Bartók : The Six String Quartets

Bartók : The Six String Quartets

58.00

The Julliard String Quartet (1963) : Robert Mann and Isidore Cohen (violins), Raphael Hillyer (viola), Claus Adam (cello)

Columbia Masterworks D3S717

Speakers Corner Records : 3 LPs 180 gram, box with booklet

Brand New and Sealed Record

sold out
Add To Cart

Béla Bartók (1881 - 1945) composed his six String Quartets over the span of 30 years, from 1909 to 1939, demonstrating his development as a composer in the purest form. In the very first quartet, which is orientated on traditional formal structures, Bartók travels down his own path by lending different weight to the various formal sections, rejecting repeats, and joining the movements together by means of bridging passages.

The second quartet is exemplary for its intentional distance from the Romantic in favour of a composition based on simple folksongs, in which Bartók attempts to grasp the folk sound in his compositional structures, whereby he never quite disregards the tonal rules but certainly begins to free himself from them.
The new richness in the third quartet with regard to counterpoint, melody and harmony as well as tone, is described by the sociologist and composer Theodor W. Adorno, with allusion to the musical creativity of the Hungarian peasants, as a “tent camp of improvisation”, which ventures here and there towards the avant-garde. As a contrast, the fourth quartet is almost relaxed in tone, the form and compositional technique is simple and uncomplicated in expression (Ludwig Finscher). For the first time, Bartók employs his idea of an 'arch' structure in which Hungarian folklore and the classical-romantic chamber-music forms are amalgamated. Like the fourth, the fifth quartet is also written in arch form, but in contrast to the fourth it is more cheerful and transparent. The sixth and final quartet was the last piece that Bartók wrote in Hungary before emigrating to the United States of America. All four movements have a mesto introduction, which induce a melancholy mood and seem to reflect the composer’s personal circumstances.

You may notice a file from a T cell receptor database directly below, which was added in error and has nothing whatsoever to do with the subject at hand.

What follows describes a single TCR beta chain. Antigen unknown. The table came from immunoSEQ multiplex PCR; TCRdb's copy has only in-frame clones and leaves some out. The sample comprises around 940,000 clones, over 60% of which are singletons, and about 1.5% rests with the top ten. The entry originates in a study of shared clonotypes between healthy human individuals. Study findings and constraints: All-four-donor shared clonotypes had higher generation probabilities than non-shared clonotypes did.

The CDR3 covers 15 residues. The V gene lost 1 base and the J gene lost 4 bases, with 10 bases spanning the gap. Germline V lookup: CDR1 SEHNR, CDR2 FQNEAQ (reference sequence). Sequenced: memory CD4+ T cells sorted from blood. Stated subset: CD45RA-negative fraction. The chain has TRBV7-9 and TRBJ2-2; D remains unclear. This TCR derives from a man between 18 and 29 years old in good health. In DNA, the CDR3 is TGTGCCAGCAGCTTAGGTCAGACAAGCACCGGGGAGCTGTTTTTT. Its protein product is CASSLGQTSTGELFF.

The Juilliard Quartet was the very first American ensemble to record the six quartets in 1949, and they took up the challenge to record the works once again in the middle of the 1963, in order to give each of the unique works a conclusive performance. With firm bowing, and a dry and direct tone, the musicians dissect the substantial power of these works to reflect all the different aspects of the manuscripts.

Recorded in May and September 1963 at Columbia 30th Street Studios, New York City, by Fred Plaut.

This Speakers Corner LP was remastered using pure analogue components only, from the original analogue studio tapes through to the cutting head and was pressed with virgin vinyl at Pallas. More information under http://www.pure-analogue.com